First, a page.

Italy's Banco Popolare CEO Says Closer to Merger Agreementby and
Banco Popolare and Popolare Milan would rank No. 3 if merged
Monte Paschi CEO Viola says no merger options on table now
Banco Popolare SC’s chief executive officer said he’s confident the Italian cooperative lender can reach a merger agreement with competitor Banca Popolare di Milano Scarl in a deal that would create Italy’s third-largest lender and probably trigger a round of combinations in the industry.
Pier Francesco Saviotti, CEO of Banco Popolare, told reporters on Saturday at a financial conference in Turin that a deal probably can be made soon, though there’s no certainty of an agreement. His counterpart at Popolare Milano, Giuseppe Castagna, said “February should be the month for a deal,” though he stressed he’s still also open to talks with rival Unione di Banche Italiane SpA in addition to Banco Popolare.
“There are still two alternatives for M&A,” Castagna told reporters.
A Banco Popolare combination with Popolare di Milano would create a lender with about 245 billion euros ($265 billion) in assets. Only UniCredit SpA and Intesa Sanpaolo SpA are larger. The Banco Popolare-Popolare Milano merger would be the first deal since the approval a year ago of a law abolishing restrictions on ownership and voting rights for cooperative banks -- known as “popolari” -- two longstanding obstacles to consolidation.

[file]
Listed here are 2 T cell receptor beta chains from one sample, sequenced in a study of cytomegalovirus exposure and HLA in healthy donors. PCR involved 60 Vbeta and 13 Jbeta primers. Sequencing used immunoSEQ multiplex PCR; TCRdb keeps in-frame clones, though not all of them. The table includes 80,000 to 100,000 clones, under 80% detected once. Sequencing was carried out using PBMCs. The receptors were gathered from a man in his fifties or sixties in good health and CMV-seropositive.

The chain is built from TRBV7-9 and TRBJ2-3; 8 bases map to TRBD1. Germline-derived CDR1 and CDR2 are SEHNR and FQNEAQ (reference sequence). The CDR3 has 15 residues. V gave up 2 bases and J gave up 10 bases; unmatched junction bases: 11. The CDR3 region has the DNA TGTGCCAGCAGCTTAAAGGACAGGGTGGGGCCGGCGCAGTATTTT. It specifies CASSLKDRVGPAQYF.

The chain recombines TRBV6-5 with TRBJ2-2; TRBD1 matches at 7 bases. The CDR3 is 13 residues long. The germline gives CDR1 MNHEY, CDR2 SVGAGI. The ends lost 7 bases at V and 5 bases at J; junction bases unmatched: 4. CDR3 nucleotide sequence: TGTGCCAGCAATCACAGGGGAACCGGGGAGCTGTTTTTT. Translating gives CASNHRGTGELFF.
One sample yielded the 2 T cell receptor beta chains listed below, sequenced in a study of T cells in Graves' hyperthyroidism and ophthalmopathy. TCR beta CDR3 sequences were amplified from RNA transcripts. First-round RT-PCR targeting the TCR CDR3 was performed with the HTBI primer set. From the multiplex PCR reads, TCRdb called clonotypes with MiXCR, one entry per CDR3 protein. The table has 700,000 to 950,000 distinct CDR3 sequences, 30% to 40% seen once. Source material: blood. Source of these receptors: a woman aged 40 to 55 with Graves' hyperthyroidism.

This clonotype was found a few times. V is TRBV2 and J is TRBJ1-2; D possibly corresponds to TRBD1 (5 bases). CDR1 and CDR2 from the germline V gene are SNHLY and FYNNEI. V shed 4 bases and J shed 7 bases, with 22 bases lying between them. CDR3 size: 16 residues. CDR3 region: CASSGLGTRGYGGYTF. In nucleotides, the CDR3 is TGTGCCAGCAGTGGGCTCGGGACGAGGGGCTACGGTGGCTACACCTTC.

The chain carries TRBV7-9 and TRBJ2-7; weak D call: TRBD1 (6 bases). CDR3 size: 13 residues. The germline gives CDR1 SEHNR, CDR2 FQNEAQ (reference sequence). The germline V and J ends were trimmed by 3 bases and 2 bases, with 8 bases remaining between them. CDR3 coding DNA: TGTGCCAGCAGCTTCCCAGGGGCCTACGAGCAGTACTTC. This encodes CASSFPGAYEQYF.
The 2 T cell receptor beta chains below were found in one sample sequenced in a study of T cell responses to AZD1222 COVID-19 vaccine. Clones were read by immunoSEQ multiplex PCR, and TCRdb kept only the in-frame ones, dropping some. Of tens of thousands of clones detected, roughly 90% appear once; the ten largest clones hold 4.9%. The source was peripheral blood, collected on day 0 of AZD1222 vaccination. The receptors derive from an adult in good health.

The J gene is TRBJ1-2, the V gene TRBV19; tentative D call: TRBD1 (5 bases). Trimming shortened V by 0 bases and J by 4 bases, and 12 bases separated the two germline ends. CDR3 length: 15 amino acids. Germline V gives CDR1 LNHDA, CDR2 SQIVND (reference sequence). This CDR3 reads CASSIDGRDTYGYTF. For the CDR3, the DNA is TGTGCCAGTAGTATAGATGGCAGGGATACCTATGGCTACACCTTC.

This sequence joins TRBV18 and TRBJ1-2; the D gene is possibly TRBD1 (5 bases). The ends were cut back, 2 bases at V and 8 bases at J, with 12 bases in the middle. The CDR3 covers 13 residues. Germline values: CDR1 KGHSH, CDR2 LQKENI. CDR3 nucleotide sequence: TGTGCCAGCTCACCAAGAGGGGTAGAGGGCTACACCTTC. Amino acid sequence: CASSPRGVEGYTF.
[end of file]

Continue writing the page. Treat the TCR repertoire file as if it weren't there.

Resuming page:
The government is counting on acquisitions to modernize the industry and spur lending, helping the euro-area’s third-largest economy recover from a three-year recession. Collectively popolari -- and there are dozens of smaller ones -- represent about 25 percent of Italian deposits and loans, according to Assopopolari, their industry group.
Banca Monte dei Paschi di Siena SpA, the world’s oldest bank, has been seeking a buyer to shore up its finances. It’s shares have dropped 46 percent this year on concern over the bank’s bad debt load, the highest relative to its assets among Italy’s biggest lenders. So far, it’s been unable to find a partner.
“There are no merger options on the table now,” Monte Paschi CEO Fabrizio Viola told reporters in Turin today.
For his part, UBI CEO Victor Massiah said there’s no pressure from the Italian government for a deal with Monte Paschi. UBI is still interested in a tie-up with Popolare Milano if the latter is willing, he said.